EU clarifies stance on origin of ingredients

By Diana Yordanova, in Brussels

- Last updated on GMT

EU clarifies stance on origin of ingredients

Related tags European union Packaging equipment & materials

After initially confusing food businesses as to whether they must comply with upcoming draft European Union (EU) rules on country-of-origin labelling, the European Commission has told GlobalMeatNews that its planned new rules will be voluntary.

It has said that, under a draft Commission regulation (which will not need special authorisation from EU ministers and MEPs) from 1 April 2019, EU meat and meat product manufacturers will still be able to choose whether to label the origin of their food and ingredients.

However, if the Commission goes ahead with its plans, for manufacturers and brands wanting to use origin labelling “it will become mandatory to write/label/specify the origin of the primary/main ingredient in case it is different from the country of the food​” where a final product was manufactured, а Commission spokesman for health and food safety told GlobalMeatNews​.

The proposal has been welcomed by the EU meat sector as a way to end the growing number of national origin labelling measures, such as those introduced in France on 1 January (2018), which said labels must note the origin of meat constituting more than 8% by volume of ingredients in processed food.

We support the adoption of the new rules as soon as possible, in order to have a harmonised regulatory framework rather than different national rules applicable only for goods produced in those countries which adopted national decrees on origin labelling​,” said Paolo Patruno, deputy secretary general of the Liaison Centre for the Meat Processing Industry in the European Union (CLITRAVI).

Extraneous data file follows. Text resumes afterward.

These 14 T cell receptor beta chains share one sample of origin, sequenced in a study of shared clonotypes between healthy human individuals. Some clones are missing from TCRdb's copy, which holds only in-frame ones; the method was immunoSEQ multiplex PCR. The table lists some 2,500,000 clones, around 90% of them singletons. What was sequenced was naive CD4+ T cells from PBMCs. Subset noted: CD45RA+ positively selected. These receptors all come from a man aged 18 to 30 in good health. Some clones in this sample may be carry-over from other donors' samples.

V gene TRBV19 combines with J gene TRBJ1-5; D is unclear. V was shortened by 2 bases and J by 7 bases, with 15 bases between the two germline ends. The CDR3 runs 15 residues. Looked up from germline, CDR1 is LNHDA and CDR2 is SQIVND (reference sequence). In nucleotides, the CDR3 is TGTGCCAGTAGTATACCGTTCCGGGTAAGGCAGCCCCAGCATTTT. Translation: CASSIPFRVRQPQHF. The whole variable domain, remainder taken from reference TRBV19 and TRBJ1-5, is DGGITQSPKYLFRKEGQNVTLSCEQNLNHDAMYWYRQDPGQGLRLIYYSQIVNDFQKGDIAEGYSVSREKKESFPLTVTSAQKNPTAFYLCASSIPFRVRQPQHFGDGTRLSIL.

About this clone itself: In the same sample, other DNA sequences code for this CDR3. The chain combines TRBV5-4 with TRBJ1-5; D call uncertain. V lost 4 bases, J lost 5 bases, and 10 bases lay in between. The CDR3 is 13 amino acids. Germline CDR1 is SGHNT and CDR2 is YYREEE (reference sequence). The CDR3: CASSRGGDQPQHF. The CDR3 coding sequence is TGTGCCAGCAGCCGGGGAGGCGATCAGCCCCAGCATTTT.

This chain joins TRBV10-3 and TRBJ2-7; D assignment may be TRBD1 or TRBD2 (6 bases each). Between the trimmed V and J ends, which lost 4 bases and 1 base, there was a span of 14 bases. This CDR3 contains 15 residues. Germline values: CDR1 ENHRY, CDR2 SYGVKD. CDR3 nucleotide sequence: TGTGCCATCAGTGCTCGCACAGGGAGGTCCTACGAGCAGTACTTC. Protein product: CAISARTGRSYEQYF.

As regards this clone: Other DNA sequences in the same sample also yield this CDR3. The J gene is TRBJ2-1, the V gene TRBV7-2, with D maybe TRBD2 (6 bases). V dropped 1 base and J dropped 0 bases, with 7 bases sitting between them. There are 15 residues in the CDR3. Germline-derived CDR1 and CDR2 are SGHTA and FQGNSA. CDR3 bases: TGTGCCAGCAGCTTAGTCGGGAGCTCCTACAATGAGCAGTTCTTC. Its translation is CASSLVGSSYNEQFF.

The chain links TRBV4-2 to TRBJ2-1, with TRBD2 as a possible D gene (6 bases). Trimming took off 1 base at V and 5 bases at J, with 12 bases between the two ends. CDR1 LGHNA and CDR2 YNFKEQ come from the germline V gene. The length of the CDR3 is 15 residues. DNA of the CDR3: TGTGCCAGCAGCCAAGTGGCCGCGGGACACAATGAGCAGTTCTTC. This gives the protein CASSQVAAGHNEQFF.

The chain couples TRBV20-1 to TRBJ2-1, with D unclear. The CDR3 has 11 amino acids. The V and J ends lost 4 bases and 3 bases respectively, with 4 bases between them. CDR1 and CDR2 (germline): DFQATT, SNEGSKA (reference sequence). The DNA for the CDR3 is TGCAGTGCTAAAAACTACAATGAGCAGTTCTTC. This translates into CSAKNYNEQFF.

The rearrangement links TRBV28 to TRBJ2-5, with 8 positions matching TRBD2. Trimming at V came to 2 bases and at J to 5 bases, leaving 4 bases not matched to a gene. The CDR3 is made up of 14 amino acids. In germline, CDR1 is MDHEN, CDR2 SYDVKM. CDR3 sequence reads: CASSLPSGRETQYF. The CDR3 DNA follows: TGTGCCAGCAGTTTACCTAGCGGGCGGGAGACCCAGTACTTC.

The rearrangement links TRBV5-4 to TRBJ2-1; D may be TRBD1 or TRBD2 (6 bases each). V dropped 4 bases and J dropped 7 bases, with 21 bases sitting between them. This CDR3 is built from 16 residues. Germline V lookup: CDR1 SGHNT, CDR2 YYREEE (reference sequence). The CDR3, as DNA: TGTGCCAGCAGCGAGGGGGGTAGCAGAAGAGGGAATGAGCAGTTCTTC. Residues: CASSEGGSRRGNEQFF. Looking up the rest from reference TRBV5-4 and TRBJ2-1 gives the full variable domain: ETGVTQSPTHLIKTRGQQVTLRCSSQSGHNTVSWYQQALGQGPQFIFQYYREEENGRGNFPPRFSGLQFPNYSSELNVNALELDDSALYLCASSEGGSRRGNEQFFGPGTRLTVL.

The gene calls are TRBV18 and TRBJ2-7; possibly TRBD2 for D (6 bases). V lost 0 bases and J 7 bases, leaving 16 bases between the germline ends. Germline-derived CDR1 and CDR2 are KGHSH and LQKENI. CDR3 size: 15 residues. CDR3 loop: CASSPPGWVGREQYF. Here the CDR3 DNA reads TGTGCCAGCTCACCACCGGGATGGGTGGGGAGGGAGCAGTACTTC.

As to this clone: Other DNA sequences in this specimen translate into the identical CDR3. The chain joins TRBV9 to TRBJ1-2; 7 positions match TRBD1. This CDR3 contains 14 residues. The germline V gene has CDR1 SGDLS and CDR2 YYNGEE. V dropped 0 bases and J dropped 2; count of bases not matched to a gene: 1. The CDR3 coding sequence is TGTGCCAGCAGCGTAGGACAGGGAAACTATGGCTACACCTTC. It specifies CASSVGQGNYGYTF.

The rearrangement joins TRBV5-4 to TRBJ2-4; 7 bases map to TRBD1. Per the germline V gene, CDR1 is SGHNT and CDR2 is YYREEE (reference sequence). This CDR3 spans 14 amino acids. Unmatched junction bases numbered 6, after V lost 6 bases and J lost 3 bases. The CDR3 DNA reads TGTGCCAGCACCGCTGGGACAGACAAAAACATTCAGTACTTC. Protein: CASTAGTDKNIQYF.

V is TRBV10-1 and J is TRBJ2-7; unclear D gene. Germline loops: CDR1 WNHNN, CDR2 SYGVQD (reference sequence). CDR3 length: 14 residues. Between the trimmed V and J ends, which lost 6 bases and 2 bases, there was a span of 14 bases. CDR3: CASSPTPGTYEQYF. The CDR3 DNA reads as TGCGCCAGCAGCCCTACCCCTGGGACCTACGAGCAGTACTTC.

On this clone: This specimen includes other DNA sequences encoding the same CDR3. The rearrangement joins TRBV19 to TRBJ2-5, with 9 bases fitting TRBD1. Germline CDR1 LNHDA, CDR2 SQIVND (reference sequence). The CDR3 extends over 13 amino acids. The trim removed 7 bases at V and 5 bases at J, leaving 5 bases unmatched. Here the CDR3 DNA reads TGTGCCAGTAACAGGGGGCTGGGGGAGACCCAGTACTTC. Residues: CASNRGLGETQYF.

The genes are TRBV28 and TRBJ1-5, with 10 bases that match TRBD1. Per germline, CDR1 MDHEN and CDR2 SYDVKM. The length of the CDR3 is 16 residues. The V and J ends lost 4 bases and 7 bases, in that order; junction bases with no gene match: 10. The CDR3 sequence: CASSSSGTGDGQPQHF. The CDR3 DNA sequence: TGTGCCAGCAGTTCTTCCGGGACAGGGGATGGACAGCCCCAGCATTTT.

In addition, European Livestock and Meat Trading Union (UECBV) secretary general Jean-Luc Mériaux said he expected manufacturers to prefer one EU rule to a range of national origin schemes for processed food. 

Regarding the anticipated costs of such origin labelling, Angelantonio D’Amario, UECBV expert in food policy and sustainability, told GlobalMeatNews ​that it would vary widely and depend on where labels were placed. 

Florence Ranson, communications director at food manufacturing association FoodDrinkEurope, however, had concerns about the proposal. “The transition period is too short, more legal clarity is needed and the presentation requirements are unnecessarily restrictive and overly prescriptive​,” she argued.

In an earlier consultation, staged in January (2018), FoodDrinkEurope commented that a two-year transition period would be needed, rather than the one year preferred by the Commission.

The reason given was that companies were already working on next year’s labelling concepts and “expect to incur additional disproportionate costs and burdens, including packaging waste​”, the association wrote.

The EU executive has said that only products placed on the market or physically labelled before April 2019 can still be sold without reference to the new rules, until stocks are exhausted.

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